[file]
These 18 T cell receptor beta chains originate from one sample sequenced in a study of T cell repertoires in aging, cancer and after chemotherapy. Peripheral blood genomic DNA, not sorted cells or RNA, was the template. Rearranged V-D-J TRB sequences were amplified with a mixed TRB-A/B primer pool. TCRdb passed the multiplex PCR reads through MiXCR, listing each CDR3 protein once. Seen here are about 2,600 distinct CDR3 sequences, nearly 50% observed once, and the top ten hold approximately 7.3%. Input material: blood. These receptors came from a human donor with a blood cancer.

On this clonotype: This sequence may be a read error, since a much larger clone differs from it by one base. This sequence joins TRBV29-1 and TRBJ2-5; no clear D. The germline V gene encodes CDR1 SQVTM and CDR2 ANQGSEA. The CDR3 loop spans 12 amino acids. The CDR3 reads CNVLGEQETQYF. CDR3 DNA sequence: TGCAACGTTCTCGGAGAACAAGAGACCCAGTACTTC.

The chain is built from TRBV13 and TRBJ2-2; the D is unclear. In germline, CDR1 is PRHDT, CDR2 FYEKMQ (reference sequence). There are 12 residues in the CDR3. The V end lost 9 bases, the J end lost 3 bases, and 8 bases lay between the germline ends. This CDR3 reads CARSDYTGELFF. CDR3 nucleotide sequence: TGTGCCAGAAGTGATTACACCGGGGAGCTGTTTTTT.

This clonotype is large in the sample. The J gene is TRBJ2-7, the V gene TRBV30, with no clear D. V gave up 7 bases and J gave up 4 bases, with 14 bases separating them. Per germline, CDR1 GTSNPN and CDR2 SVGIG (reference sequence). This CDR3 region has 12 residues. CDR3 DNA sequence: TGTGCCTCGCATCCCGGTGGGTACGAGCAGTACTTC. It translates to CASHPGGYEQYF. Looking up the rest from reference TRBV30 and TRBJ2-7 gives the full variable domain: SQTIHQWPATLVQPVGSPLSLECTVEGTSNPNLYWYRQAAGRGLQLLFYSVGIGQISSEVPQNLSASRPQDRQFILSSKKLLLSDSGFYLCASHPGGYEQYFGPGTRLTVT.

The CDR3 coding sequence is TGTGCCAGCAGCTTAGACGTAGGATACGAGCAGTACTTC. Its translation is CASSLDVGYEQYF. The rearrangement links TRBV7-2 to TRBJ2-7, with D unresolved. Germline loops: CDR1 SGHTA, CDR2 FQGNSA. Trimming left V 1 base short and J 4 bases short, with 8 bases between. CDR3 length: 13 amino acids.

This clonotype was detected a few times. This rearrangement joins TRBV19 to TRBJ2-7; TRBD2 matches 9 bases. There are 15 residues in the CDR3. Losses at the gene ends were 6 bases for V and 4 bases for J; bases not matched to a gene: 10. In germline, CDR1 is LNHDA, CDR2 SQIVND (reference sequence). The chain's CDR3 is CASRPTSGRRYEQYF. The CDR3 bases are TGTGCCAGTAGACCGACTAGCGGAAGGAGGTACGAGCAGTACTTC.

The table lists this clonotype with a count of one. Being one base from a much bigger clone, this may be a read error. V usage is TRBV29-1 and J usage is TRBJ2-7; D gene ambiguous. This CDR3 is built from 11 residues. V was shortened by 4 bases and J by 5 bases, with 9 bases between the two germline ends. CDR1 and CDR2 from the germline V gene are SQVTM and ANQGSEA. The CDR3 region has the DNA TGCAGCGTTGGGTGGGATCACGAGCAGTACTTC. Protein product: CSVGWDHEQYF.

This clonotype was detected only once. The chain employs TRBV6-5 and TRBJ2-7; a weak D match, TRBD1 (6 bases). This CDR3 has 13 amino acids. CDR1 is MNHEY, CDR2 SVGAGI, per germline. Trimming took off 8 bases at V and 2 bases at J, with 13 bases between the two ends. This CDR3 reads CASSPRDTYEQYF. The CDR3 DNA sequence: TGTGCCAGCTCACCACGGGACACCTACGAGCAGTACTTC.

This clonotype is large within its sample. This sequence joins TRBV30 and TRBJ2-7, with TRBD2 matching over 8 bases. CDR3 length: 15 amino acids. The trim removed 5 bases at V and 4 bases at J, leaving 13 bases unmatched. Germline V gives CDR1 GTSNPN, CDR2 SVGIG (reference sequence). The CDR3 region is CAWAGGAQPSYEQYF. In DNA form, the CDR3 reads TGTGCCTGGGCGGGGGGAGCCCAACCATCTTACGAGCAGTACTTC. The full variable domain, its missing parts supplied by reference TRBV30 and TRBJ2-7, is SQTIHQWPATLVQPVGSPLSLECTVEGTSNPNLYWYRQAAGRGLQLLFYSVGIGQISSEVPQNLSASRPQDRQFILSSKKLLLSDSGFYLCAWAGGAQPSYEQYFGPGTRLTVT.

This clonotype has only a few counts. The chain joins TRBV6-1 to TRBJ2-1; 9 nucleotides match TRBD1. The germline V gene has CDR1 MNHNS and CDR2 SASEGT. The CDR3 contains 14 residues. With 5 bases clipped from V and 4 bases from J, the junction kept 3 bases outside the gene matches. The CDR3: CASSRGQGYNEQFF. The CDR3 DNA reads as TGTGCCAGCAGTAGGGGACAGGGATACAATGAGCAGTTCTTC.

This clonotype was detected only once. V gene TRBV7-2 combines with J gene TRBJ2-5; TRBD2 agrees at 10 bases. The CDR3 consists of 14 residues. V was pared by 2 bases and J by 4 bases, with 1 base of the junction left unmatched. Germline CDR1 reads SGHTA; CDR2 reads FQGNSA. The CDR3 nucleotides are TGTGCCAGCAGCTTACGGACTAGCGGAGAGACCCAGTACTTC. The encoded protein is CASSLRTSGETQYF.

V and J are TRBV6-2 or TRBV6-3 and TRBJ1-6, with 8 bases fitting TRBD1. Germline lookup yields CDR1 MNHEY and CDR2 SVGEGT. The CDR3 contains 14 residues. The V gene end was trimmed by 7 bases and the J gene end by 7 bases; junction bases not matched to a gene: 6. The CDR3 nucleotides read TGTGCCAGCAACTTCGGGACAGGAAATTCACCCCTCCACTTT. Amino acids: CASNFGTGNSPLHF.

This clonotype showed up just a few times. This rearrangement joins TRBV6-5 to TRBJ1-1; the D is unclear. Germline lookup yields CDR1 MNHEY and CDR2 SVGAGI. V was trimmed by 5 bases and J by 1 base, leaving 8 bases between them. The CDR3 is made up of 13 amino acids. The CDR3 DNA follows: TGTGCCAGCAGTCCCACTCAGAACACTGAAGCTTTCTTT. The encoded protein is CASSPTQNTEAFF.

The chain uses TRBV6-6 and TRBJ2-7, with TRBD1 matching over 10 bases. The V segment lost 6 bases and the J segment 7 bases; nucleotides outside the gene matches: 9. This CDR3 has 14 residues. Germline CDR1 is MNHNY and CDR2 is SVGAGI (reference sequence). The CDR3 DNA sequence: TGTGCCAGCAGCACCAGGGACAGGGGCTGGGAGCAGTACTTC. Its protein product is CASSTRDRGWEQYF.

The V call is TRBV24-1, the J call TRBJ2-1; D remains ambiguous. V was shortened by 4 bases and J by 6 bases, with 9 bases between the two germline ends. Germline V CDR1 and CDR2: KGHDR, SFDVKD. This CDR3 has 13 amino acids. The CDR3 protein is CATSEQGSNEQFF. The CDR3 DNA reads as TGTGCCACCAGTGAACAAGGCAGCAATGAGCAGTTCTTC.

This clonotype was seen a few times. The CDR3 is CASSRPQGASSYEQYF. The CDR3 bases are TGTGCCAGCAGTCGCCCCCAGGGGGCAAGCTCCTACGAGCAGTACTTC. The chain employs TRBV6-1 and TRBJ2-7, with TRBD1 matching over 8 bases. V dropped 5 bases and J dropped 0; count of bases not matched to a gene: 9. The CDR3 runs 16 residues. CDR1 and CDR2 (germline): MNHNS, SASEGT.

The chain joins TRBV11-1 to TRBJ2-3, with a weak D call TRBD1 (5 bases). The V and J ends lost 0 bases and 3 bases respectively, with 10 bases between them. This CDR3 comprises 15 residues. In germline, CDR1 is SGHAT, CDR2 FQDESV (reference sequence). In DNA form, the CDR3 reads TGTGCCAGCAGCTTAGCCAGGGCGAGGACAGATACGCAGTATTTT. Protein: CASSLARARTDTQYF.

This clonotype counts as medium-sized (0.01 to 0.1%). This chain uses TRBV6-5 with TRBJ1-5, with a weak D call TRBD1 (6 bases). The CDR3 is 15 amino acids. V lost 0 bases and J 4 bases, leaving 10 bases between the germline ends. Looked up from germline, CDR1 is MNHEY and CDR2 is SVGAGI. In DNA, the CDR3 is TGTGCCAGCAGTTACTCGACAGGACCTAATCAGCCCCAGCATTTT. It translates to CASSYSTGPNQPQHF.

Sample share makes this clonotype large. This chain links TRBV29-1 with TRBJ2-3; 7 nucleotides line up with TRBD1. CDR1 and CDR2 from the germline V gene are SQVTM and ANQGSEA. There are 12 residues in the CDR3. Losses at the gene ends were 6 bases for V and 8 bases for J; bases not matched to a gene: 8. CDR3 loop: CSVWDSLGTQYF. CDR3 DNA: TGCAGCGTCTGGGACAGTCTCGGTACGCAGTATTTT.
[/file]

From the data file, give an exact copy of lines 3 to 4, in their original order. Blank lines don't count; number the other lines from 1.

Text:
The chain is built from TRBV13 and TRBJ2-2; the D is unclear. In germline, CDR1 is PRHDT, CDR2 FYEKMQ (reference sequence). There are 12 residues in the CDR3. The V end lost 9 bases, the J end lost 3 bases, and 8 bases lay between the germline ends. This CDR3 reads CARSDYTGELFF. CDR3 nucleotide sequence: TGTGCCAGAAGTGATTACACCGGGGAGCTGTTTTTT.

This clonotype is large in the sample. The J gene is TRBJ2-7, the V gene TRBV30, with no clear D. V gave up 7 bases and J gave up 4 bases, with 14 bases separating them. Per germline, CDR1 GTSNPN and CDR2 SVGIG (reference sequence). This CDR3 region has 12 residues. CDR3 DNA sequence: TGTGCCTCGCATCCCGGTGGGTACGAGCAGTACTTC. It translates to CASHPGGYEQYF. Looking up the rest from reference TRBV30 and TRBJ2-7 gives the full variable domain: SQTIHQWPATLVQPVGSPLSLECTVEGTSNPNLYWYRQAAGRGLQLLFYSVGIGQISSEVPQNLSASRPQDRQFILSSKKLLLSDSGFYLCASHPGGYEQYFGPGTRLTVT.